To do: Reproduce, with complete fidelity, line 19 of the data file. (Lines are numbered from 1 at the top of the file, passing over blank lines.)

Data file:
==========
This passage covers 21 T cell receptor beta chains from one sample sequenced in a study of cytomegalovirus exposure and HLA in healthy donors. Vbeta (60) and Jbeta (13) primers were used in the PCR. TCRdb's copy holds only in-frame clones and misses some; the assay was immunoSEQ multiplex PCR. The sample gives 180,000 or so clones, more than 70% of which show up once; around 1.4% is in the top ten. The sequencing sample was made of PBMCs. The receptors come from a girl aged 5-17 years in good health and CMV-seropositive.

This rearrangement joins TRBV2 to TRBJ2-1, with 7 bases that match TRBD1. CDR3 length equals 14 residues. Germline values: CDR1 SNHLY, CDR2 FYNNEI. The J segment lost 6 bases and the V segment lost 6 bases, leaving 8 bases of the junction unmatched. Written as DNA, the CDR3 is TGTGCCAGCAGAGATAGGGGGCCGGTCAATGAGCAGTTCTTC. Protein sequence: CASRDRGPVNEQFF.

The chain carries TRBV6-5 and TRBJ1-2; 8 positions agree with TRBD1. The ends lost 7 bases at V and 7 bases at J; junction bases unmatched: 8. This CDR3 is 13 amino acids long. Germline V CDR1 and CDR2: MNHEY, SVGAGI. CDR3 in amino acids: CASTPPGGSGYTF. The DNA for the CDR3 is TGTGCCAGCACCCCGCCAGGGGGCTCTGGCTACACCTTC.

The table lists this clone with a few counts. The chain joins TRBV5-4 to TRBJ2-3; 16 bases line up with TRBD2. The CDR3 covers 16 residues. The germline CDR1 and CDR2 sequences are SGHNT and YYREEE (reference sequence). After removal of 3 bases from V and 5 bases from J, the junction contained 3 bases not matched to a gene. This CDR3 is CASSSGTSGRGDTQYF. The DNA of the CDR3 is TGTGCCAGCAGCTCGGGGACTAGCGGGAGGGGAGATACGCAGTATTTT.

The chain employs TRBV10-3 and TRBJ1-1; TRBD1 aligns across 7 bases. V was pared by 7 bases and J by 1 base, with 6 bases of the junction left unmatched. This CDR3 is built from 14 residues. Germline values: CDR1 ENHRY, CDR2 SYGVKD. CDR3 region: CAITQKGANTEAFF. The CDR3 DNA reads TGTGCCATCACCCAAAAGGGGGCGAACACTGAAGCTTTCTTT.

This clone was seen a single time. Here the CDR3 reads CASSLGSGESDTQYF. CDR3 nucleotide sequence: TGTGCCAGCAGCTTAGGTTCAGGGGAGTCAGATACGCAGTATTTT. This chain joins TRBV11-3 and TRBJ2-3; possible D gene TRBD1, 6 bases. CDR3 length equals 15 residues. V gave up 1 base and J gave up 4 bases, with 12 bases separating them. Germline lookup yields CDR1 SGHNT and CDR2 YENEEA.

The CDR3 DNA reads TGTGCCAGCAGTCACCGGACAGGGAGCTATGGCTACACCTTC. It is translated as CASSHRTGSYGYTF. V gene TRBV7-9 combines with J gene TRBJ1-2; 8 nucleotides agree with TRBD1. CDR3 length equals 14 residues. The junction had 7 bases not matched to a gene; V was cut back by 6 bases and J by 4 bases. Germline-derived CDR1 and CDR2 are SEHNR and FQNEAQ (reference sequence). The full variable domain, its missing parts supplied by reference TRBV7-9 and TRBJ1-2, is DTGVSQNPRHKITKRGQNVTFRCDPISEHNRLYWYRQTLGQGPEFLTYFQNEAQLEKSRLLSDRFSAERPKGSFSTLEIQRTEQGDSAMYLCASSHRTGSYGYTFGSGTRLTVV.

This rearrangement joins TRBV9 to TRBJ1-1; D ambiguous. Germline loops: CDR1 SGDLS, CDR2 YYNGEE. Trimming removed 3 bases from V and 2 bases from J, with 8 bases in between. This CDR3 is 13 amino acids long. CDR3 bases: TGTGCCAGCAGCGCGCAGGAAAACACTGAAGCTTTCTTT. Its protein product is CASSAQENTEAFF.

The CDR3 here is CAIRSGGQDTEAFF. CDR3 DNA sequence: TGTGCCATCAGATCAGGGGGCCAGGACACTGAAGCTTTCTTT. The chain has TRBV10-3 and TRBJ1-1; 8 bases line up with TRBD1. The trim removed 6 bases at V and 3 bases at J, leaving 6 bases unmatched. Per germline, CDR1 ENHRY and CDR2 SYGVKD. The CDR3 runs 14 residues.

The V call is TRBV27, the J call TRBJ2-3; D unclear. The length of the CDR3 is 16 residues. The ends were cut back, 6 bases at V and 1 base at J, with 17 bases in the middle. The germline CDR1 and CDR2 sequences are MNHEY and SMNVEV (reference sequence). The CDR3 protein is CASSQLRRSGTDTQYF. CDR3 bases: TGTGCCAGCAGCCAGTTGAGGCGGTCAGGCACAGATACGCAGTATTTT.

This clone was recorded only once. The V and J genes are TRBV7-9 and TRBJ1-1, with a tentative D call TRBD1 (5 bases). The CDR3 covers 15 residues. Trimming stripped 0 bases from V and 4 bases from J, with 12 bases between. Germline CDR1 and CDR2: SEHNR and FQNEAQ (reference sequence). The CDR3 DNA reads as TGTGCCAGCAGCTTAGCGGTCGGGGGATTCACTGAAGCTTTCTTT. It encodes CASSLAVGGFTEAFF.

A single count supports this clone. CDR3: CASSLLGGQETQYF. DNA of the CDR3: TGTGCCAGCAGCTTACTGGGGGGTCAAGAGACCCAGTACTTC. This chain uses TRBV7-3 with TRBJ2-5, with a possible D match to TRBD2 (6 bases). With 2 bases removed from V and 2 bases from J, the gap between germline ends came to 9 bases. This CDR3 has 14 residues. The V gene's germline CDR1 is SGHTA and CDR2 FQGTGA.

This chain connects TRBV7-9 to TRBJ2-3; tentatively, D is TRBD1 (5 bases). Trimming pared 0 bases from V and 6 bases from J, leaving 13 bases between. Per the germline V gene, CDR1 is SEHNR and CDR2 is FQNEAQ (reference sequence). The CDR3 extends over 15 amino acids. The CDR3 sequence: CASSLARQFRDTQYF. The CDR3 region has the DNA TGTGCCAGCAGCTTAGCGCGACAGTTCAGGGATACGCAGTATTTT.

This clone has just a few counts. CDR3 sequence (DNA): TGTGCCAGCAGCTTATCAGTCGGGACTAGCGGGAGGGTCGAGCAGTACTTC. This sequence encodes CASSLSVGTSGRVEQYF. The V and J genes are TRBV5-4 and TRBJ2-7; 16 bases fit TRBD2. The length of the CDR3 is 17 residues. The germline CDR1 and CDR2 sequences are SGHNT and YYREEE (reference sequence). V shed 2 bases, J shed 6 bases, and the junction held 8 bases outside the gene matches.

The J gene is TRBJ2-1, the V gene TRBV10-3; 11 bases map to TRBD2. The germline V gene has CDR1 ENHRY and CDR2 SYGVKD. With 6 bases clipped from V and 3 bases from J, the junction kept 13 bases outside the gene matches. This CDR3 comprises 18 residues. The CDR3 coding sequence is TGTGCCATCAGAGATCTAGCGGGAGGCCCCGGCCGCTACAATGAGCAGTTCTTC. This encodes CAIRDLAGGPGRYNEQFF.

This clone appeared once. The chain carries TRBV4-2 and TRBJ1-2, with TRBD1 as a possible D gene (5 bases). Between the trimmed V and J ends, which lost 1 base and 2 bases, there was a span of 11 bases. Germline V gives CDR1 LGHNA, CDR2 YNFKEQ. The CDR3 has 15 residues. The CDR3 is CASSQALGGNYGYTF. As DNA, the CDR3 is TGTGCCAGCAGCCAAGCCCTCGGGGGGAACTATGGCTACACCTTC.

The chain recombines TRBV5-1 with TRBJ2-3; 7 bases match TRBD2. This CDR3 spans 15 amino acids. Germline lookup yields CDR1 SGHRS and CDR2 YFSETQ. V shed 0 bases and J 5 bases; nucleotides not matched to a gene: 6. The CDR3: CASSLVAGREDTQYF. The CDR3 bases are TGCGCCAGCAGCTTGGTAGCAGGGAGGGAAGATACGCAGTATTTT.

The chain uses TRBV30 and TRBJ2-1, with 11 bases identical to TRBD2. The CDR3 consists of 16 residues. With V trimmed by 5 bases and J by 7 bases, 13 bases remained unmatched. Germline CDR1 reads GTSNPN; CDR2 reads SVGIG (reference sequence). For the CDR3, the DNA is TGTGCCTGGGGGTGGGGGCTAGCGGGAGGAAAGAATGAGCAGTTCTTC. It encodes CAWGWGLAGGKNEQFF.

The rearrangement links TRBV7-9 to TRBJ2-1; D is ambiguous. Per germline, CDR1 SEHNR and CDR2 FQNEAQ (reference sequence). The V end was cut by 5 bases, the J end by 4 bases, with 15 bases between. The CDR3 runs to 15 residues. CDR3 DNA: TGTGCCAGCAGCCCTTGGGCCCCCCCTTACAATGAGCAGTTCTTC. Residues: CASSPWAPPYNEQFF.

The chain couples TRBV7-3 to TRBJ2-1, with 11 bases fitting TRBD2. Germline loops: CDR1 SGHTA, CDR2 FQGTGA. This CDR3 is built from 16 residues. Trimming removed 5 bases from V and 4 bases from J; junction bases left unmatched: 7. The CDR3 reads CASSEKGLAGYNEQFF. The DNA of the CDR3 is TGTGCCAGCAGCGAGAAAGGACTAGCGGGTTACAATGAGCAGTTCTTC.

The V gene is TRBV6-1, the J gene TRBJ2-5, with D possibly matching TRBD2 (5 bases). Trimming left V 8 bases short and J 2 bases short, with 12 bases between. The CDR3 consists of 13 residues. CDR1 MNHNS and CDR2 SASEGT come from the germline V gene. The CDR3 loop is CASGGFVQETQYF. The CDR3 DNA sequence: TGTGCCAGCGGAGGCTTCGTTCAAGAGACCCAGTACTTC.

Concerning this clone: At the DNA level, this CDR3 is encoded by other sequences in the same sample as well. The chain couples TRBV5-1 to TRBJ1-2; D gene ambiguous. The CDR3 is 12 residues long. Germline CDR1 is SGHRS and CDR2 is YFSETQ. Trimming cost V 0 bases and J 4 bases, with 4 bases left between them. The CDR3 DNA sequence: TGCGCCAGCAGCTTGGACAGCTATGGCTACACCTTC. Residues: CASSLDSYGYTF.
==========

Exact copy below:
The rearrangement links TRBV7-9 to TRBJ2-1; D is ambiguous. Per germline, CDR1 SEHNR and CDR2 FQNEAQ (reference sequence). The V end was cut by 5 bases, the J end by 4 bases, with 15 bases between. The CDR3 runs to 15 residues. CDR3 DNA: TGTGCCAGCAGCCCTTGGGCCCCCCCTTACAATGAGCAGTTCTTC. Residues: CASSPWAPPYNEQFF.